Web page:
The Indiana Supreme Court has ruled in favor of daily fantasy sports (DFS) operators FanDuel and DraftKings in a case which centers on players rights. Indiana’s right of publicity law states that any aspect of an individual’s right of publicity must not be used for commercial purpose without obtaining their consent.
Background To The Case
Three former collegiate football players claimed their “right of publicity” was violated when FanDuel and DraftKings used their names and statistics in the absence of due consent and compensation.
Former players of Northern Illinois Cameron Stingily and Akeem Daniels, and Nick Stoner of Indiana filed the case in a State Court. In September 2017, it was moved to Indianapolis federal court and was dismissed. The players made an appeal to the 7th US Circuit Court of Appeal which due to lack of precedent, handed the case back to the Indiana Supreme Court.
The Decision
On Wednesday, the Indiana Supreme Court found that the defendants (FanDuel and DraftKings) did not violate state law as the use of the players’ names and data falls within the bounds of “newsworthy material”, and therefore an exception under the right of publicity statute.
Information that is of public interest and carries newsworthy value is excluded in the right of publicity section of Indiana law. The judges unanimously sided with the daily fantasy sports (DFS) operators and did not focus on the “public interest” aspect but instead concentrated on the newsworthy value exemption.
Justice Steven David wrote that the defendants used the information and stats commercially; similar to the way they are published in websites and newspapers across the nation. In forming the decision, Justice David referred to existing case law in relation to the use of similar data.
Even if it is used in the context of commercial contests like fantasy sports games, the newsworthy data maintains its newsworthy value according to the ruling. The DFS operators’ manner of using sports statistics enables fans and consumers to engage with the data in a unique way.
In a statement, R. Stanton Dodge, Chief Legal Officer for DraftKings said “As previous generations engaged with statistics by reviewing box scores and batting leaders in the newspaper, the modern sports fan engages with statistics by and through playing fantasy sports contests. We have maintained, and are pleased that the Indiana Supreme Court agrees, that sports fans engaging with statistics online in fantasy sports contests does not violate the publicity rights of athletes under Indiana law.”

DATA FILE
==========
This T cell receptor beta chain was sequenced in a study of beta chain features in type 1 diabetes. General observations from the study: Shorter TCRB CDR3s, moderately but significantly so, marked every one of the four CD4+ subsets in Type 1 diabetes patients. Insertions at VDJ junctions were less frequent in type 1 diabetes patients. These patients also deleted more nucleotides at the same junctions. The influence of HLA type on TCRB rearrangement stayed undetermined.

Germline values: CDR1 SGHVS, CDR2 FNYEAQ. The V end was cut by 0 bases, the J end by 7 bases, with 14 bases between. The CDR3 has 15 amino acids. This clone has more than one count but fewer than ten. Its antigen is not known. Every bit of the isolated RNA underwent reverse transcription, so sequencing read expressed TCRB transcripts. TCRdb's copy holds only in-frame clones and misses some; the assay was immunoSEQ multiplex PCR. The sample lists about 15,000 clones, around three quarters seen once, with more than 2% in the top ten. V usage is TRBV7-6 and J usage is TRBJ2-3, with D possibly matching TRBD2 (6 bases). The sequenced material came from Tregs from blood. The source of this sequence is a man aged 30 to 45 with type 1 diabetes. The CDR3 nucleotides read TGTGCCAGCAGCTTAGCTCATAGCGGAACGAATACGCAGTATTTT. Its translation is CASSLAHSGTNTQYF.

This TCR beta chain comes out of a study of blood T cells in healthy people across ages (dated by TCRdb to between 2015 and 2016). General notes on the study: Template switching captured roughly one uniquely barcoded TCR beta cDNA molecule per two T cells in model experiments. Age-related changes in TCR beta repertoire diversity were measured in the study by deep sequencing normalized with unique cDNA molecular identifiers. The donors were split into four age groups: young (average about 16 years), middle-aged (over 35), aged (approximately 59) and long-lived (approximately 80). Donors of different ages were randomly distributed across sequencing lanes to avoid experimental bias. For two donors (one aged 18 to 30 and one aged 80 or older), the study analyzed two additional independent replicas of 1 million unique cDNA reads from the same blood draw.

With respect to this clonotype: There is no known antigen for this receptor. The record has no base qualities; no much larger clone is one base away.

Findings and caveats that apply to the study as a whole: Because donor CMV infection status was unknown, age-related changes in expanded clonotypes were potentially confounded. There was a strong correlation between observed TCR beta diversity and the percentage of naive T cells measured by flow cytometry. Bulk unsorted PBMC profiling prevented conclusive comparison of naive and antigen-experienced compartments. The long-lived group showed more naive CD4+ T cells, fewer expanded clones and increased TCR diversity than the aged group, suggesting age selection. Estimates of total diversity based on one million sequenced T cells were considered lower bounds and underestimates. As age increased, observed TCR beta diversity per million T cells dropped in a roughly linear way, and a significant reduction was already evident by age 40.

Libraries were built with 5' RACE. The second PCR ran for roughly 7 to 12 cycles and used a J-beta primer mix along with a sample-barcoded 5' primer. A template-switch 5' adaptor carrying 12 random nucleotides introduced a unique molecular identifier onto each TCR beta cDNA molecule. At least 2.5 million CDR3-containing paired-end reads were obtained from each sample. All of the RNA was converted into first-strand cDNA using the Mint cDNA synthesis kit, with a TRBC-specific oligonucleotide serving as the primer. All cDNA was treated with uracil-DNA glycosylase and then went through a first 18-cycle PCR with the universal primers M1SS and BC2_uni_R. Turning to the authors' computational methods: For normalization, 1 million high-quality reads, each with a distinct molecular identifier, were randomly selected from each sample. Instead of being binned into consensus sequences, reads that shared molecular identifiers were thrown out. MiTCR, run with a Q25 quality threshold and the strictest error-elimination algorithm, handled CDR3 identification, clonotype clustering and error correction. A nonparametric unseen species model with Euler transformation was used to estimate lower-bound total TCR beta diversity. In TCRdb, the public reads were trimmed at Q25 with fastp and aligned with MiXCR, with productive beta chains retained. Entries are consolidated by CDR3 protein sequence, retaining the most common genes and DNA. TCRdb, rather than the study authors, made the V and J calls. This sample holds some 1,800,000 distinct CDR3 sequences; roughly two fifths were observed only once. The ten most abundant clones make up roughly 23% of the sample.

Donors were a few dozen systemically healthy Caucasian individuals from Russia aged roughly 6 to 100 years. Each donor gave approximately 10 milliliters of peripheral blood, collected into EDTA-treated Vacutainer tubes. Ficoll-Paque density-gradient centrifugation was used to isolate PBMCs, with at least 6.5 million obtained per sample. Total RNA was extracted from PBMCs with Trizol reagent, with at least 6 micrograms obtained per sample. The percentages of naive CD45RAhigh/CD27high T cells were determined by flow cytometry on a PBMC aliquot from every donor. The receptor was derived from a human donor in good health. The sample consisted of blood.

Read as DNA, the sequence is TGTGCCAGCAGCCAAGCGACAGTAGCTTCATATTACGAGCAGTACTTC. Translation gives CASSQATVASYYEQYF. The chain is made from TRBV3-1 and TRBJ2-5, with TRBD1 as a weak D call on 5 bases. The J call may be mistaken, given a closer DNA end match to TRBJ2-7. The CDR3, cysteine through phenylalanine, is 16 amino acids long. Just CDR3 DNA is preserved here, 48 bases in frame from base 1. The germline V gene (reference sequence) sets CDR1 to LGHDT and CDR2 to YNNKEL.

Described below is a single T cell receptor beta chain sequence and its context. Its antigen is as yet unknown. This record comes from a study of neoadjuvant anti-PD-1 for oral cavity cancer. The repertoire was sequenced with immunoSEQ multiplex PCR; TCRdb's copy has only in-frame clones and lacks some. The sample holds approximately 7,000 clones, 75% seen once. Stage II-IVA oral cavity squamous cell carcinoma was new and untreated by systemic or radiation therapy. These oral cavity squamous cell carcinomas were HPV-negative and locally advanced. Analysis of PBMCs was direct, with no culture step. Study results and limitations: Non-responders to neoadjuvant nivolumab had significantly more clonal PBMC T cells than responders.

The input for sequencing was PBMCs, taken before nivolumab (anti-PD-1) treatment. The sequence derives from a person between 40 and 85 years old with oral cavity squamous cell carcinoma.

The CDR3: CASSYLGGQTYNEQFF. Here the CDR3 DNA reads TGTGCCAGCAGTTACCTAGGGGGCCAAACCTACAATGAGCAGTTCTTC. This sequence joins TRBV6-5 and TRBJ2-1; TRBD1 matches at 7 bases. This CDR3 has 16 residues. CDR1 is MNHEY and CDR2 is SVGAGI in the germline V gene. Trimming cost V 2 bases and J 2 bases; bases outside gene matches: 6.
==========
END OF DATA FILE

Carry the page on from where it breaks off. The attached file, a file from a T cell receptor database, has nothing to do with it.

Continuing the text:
Impact of the Decision
Though the recent ruling does not directly determine the outcome of the debate over official league data in Indiana and in other states, it somehow clarifies the courts’ interpretations of copyright laws as well as how data can be modified and controlled. Thus this ruling might have a number of implications on discussions surrounding sports betting.
Sports Betting Debate
With the expansion of legal sports betting, a number of big professional sports leagues have submitted their proposals for statewide legislation in a bid to gain legislative control over how players’ data are used in fantasy games.
The state this month held a sports betting hearing with testimonies from various industry organizations. Some proposals sparked controversy including a number of requests from the NBA and MLB.
Controversial Requests
NBA’s Dan Spillane laid out the league’s wish list which includes a “royalty fee” to the leagues, allowing leagues to set reasonable betting restrictions, and requiring sportsbooks and betting operators to use official league data.
Though lawmakers have raised eyebrows on the request for compensation, they are considering the leagues’ argument that sportsbooks should only use statistics and information produced by them or their third parties in grading wagers.
The leagues are trying to convince legislators that unofficial data may result in the manipulation of games and wagers that will eventually harm the league. NBA has been constantly warning of the threat posed by in-game wagers to the integrity of the games.
Indiana lawmakers can reflect on the Supreme Court ruling as discussions continue on the expansion of sports betting. It was made clear in the ruling that the court was only providing a narrow answer based on the facts presented.

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